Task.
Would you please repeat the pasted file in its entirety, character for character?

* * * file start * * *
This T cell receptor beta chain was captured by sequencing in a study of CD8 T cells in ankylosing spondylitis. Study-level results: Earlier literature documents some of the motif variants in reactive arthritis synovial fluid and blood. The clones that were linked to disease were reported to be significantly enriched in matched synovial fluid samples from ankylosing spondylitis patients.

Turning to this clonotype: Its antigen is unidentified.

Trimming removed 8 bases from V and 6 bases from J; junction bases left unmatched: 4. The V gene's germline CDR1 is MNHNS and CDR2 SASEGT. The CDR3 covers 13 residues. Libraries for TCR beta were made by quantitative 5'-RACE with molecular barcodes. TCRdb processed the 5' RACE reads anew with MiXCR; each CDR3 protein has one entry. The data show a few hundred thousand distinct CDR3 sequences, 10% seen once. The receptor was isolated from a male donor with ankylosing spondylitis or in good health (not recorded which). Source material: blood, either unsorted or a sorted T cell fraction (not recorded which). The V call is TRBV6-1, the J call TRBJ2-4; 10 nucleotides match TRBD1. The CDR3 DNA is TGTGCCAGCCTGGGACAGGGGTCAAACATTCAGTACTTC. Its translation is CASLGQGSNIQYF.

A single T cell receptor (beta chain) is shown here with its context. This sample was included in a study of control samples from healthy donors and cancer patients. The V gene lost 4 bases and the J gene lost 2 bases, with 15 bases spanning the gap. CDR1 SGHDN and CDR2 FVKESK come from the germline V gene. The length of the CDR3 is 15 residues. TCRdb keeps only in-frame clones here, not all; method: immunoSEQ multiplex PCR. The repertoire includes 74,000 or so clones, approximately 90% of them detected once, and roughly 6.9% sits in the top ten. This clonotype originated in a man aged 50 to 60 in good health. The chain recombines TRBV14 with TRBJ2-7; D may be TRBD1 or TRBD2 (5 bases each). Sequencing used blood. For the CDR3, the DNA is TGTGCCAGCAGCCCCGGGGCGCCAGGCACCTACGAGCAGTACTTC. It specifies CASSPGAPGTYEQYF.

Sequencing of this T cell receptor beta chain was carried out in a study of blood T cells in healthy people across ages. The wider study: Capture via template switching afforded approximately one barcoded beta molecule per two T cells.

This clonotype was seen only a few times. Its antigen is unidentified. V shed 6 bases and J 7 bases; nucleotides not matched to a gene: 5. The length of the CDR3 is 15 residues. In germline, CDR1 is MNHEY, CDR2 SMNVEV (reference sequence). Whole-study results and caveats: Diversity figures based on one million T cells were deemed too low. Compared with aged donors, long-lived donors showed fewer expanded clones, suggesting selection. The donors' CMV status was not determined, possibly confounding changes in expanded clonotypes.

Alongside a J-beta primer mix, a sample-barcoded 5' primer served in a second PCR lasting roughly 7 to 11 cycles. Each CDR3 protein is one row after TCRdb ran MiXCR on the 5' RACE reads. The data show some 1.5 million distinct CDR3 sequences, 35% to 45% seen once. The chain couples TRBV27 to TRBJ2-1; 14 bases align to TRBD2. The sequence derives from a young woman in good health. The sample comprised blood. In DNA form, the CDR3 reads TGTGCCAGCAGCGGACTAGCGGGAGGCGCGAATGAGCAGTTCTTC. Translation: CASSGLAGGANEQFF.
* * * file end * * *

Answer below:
This T cell receptor beta chain was captured by sequencing in a study of CD8 T cells in ankylosing spondylitis. Study-level results: Earlier literature documents some of the motif variants in reactive arthritis synovial fluid and blood. The clones that were linked to disease were reported to be significantly enriched in matched synovial fluid samples from ankylosing spondylitis patients.

Turning to this clonotype: Its antigen is unidentified.

Trimming removed 8 bases from V and 6 bases from J; junction bases left unmatched: 4. The V gene's germline CDR1 is MNHNS and CDR2 SASEGT. The CDR3 covers 13 residues. Libraries for TCR beta were made by quantitative 5'-RACE with molecular barcodes. TCRdb processed the 5' RACE reads anew with MiXCR; each CDR3 protein has one entry. The data show a few hundred thousand distinct CDR3 sequences, 10% seen once. The receptor was isolated from a male donor with ankylosing spondylitis or in good health (not recorded which). Source material: blood, either unsorted or a sorted T cell fraction (not recorded which). The V call is TRBV6-1, the J call TRBJ2-4; 10 nucleotides match TRBD1. The CDR3 DNA is TGTGCCAGCCTGGGACAGGGGTCAAACATTCAGTACTTC. Its translation is CASLGQGSNIQYF.

A single T cell receptor (beta chain) is shown here with its context. This sample was included in a study of control samples from healthy donors and cancer patients. The V gene lost 4 bases and the J gene lost 2 bases, with 15 bases spanning the gap. CDR1 SGHDN and CDR2 FVKESK come from the germline V gene. The length of the CDR3 is 15 residues. TCRdb keeps only in-frame clones here, not all; method: immunoSEQ multiplex PCR. The repertoire includes 74,000 or so clones, approximately 90% of them detected once, and roughly 6.9% sits in the top ten. This clonotype originated in a man aged 50 to 60 in good health. The chain recombines TRBV14 with TRBJ2-7; D may be TRBD1 or TRBD2 (5 bases each). Sequencing used blood. For the CDR3, the DNA is TGTGCCAGCAGCCCCGGGGCGCCAGGCACCTACGAGCAGTACTTC. It specifies CASSPGAPGTYEQYF.

Sequencing of this T cell receptor beta chain was carried out in a study of blood T cells in healthy people across ages. The wider study: Capture via template switching afforded approximately one barcoded beta molecule per two T cells.

This clonotype was seen only a few times. Its antigen is unidentified. V shed 6 bases and J 7 bases; nucleotides not matched to a gene: 5. The length of the CDR3 is 15 residues. In germline, CDR1 is MNHEY, CDR2 SMNVEV (reference sequence). Whole-study results and caveats: Diversity figures based on one million T cells were deemed too low. Compared with aged donors, long-lived donors showed fewer expanded clones, suggesting selection. The donors' CMV status was not determined, possibly confounding changes in expanded clonotypes.

Alongside a J-beta primer mix, a sample-barcoded 5' primer served in a second PCR lasting roughly 7 to 11 cycles. Each CDR3 protein is one row after TCRdb ran MiXCR on the 5' RACE reads. The data show some 1.5 million distinct CDR3 sequences, 35% to 45% seen once. The chain couples TRBV27 to TRBJ2-1; 14 bases align to TRBD2. The sequence derives from a young woman in good health. The sample comprised blood. In DNA form, the CDR3 reads TGTGCCAGCAGCGGACTAGCGGGAGGCGCGAATGAGCAGTTCTTC. Translation: CASSGLAGGANEQFF.